Countless high quality documentaries have been made about World War 2, Adolph Hitler, the Holocaust, etc. Their importance can’t be understated especially as we grow further away from that period of time. Over the years documentarians have challenged viewers with their insightful explorations from an assortment of angles. Jonathan Martin’s “World War II in Color” is a superbly exhaustive series. Claude Lazmann’s “Shoah” and Marcel Ophüls’ “The Sorrow and the Pity” are seminal works on the Jewish Holocaust. I could go on.
“After Hitler” puts its unique focus on a scarred post-war Europe delving into the war’s emotional, economic, societal, and political after-effects. Co-writer and director David Korn Brzoza covers a lot of ground starting in late 1945 and moving to the end of the decade. An incredible collection of colorized video footage from across the continent paints the picture of a weary, ravaged but optimistic people.
But their optimism is quickly squashed as many countries face painful and often violent new realities. Brzoza and narrator Vincent Lindon present an array of truths concerning the new landscape of Europe – dark and disturbing pictures that have often gone forgotten. And exploration isn’t reserved for the countries Hitler’s Naziism terrorized. A big chunk of the documentary highlights Germany and the disaster left there by Hitler’s reign.
“After Hitler” hits its audiences with some brutal facts: the astonishing number of war orphans, a death toll of nearly 40 million European men, women, and children, disturbing ethnic post-war retaliations. This just scratches the surface of what Brzoza reveals. Deeper revelations from the Nuremberg trials, mass displacement, starvation – the scars of World War 2 are visualized in bone-shaking reality.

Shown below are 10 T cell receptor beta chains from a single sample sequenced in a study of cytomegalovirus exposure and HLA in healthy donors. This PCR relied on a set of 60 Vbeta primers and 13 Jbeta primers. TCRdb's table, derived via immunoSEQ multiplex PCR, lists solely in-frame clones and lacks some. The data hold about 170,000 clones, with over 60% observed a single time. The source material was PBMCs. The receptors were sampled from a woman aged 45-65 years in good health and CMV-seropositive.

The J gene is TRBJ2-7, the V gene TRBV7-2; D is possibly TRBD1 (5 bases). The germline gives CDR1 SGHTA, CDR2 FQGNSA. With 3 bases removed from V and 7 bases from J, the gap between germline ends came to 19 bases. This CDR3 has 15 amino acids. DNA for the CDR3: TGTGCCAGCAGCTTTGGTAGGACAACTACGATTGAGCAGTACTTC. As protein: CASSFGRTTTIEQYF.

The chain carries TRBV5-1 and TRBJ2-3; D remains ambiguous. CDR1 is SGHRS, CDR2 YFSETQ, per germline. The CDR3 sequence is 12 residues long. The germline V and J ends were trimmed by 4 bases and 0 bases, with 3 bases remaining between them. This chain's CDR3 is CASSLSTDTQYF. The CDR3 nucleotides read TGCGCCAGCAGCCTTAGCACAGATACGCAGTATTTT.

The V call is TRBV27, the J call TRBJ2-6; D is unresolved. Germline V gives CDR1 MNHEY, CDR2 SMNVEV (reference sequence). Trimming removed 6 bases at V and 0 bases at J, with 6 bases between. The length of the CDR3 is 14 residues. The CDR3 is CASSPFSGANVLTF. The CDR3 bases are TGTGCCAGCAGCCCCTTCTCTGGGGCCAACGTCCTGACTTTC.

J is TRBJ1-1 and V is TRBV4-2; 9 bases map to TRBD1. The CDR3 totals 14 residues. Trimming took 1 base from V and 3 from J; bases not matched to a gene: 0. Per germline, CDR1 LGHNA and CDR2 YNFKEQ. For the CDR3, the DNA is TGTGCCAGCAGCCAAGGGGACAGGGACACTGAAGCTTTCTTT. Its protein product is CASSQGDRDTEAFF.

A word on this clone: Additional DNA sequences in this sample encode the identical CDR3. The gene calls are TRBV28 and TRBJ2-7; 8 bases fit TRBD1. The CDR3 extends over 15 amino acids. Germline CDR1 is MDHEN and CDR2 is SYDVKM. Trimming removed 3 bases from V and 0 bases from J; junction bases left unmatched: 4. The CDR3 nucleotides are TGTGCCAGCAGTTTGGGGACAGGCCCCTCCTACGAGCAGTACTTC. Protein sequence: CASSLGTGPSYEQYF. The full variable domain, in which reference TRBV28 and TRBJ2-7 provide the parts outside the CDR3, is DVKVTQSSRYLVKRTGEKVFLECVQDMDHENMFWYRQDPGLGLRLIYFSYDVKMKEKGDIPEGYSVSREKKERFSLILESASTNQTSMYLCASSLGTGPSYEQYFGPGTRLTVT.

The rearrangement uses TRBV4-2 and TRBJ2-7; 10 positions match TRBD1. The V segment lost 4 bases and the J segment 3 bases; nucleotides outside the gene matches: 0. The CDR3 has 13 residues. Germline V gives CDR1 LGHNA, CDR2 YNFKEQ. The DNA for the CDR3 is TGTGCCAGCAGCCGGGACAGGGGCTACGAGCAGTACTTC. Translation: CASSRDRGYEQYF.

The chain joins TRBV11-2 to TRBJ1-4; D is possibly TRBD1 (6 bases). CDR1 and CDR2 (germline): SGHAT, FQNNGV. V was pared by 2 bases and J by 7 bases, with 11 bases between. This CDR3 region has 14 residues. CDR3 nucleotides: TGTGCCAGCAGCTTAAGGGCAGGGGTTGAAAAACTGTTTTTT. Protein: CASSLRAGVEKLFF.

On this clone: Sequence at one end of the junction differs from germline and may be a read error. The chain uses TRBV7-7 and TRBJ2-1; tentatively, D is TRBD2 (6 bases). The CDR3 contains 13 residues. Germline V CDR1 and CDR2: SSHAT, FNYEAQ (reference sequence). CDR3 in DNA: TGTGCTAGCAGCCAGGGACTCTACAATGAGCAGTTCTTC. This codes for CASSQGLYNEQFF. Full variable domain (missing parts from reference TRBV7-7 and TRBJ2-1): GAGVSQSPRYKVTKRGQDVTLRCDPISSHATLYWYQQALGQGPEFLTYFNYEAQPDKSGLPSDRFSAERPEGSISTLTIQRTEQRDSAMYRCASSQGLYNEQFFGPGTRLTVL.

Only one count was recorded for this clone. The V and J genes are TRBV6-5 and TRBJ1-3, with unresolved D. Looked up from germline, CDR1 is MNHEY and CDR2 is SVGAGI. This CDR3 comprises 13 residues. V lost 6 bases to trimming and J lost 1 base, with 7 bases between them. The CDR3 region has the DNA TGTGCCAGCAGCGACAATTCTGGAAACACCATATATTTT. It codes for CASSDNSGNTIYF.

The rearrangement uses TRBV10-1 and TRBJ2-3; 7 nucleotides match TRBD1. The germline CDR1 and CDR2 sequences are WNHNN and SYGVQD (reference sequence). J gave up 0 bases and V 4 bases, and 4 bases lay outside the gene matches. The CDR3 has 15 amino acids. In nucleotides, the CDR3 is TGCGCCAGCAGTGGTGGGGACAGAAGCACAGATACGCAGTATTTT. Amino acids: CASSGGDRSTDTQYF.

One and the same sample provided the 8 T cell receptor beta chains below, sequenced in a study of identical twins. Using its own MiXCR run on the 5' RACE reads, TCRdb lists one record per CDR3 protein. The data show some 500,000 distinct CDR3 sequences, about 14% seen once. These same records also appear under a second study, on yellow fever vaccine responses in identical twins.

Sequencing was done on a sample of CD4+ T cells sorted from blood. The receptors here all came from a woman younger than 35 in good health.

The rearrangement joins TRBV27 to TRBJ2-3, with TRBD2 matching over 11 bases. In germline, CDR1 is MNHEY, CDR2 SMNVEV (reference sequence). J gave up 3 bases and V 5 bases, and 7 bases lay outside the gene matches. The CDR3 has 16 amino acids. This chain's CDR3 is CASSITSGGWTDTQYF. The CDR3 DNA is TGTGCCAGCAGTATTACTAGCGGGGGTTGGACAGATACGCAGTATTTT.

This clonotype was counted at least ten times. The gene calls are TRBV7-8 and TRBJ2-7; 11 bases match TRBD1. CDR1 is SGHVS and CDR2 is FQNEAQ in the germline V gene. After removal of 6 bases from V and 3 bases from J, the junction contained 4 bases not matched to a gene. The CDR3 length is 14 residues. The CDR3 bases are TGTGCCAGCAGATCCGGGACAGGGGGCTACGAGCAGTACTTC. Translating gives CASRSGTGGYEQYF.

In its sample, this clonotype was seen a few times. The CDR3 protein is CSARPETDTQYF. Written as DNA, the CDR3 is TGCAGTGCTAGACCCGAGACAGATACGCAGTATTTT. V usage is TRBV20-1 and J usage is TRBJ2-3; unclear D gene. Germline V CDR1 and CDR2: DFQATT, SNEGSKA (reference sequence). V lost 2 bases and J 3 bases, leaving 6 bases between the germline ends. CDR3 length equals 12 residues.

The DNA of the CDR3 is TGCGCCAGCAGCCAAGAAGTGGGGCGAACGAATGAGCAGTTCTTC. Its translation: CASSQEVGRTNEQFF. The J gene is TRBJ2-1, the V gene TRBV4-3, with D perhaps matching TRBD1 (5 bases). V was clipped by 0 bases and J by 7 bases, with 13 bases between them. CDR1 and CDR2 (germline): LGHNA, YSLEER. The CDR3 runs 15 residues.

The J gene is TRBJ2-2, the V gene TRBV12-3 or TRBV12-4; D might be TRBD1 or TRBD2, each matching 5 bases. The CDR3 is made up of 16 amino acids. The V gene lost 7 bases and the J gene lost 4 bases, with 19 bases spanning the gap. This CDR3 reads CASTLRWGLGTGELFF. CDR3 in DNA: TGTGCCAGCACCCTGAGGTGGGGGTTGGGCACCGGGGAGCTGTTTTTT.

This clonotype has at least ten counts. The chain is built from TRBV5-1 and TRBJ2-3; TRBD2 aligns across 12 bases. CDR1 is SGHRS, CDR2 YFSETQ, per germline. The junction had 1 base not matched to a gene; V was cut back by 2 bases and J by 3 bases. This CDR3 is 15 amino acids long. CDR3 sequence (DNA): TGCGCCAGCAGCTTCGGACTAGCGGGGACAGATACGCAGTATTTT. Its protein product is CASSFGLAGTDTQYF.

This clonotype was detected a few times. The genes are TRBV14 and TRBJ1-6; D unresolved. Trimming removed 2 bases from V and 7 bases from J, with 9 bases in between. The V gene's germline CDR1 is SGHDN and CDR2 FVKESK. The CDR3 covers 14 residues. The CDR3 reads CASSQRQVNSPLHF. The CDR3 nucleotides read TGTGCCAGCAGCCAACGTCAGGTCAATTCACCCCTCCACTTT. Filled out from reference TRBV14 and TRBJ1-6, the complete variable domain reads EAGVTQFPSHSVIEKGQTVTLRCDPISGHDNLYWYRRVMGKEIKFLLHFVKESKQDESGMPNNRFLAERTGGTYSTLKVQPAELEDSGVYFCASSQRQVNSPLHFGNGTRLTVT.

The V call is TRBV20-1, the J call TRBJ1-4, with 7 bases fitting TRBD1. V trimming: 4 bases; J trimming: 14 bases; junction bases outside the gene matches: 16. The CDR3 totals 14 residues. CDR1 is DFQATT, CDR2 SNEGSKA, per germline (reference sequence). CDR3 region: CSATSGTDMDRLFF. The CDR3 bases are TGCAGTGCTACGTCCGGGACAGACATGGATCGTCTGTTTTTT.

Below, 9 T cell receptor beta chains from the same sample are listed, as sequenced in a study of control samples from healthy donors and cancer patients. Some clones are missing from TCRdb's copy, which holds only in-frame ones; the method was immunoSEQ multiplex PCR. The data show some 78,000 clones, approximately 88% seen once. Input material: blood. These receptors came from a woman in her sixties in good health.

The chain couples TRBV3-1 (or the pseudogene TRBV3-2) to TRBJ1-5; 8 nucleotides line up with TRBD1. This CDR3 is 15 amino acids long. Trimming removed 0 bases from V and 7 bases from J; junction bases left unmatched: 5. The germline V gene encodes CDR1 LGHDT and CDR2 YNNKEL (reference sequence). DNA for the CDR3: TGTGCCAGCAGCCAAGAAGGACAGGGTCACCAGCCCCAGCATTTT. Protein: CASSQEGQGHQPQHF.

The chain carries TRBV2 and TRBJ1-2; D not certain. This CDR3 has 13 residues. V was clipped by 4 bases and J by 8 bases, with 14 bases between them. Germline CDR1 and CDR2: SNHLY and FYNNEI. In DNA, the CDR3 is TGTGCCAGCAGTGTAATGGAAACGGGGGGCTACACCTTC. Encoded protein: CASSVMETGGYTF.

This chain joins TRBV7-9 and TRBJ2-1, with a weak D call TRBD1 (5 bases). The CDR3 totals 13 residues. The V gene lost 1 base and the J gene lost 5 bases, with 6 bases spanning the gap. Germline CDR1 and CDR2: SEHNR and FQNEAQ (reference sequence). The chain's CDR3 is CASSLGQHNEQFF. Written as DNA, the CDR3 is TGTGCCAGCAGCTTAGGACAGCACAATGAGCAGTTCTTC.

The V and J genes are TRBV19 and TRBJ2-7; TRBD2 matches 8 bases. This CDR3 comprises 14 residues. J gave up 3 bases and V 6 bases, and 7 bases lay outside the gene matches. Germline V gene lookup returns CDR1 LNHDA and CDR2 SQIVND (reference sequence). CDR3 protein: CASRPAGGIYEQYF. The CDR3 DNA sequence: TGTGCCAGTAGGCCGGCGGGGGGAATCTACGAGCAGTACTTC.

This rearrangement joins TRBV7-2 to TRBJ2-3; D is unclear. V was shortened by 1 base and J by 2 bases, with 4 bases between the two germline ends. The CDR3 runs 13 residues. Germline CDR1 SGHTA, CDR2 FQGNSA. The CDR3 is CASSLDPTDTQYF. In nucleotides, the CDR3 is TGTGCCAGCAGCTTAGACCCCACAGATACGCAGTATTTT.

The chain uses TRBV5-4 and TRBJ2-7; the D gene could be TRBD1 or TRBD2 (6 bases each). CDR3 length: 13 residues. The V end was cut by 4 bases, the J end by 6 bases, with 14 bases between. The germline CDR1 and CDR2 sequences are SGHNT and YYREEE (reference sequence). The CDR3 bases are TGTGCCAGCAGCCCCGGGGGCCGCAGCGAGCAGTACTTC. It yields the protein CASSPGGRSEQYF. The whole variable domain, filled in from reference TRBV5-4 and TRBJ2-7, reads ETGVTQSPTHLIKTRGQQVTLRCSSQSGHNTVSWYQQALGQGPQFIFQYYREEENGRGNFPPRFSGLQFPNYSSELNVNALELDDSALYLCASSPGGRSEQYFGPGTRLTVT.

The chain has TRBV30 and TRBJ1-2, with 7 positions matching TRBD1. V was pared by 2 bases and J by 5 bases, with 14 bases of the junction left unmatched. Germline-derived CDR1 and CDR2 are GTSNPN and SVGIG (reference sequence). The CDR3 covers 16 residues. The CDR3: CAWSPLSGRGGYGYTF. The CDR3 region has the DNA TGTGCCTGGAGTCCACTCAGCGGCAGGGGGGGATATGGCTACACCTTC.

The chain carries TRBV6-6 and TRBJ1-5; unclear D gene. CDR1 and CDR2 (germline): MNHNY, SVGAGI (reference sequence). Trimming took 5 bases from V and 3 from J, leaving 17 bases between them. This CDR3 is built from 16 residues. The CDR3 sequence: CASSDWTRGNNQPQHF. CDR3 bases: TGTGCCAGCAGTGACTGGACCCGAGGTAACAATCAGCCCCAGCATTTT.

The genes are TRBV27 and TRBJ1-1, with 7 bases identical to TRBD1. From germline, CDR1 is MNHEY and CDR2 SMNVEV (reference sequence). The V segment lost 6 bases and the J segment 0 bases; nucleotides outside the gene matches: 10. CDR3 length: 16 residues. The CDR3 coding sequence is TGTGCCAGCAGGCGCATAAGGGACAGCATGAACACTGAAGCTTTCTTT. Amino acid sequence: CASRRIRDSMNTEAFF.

There is also the political side which the film pays close attention to particularly in the second half. Starting with Churchill’s prediction and early warnings of Stalin’s rise. From there we see the rise of Communism, the birth of the single-party state, and eventually the solidification of the Iron Curtain. Brzoza shows that not only did Hitler’s devastating aggression dramatically change the landscape of Europe, but it opened the door for a new threat that would define the landscape for years to come.
There is one sobering quote from the film regarding post-war Europe that has stuck with me – “It’s as if before the page can be turned it must be stained with violence.” Brzoza does a superb job of realizing that. “After Hitler” does indeed cover a lot of ground and for the most part does so sufficiently. There were subjects that I wish the film sat down and explored more thoroughly, but for such a comprehensive undertaking it does a fine job. The ending is a bit abrupt, but it puts all the pieces together and smartly connects one violent decade to the ominous next one.
VERDICT – 4 STARS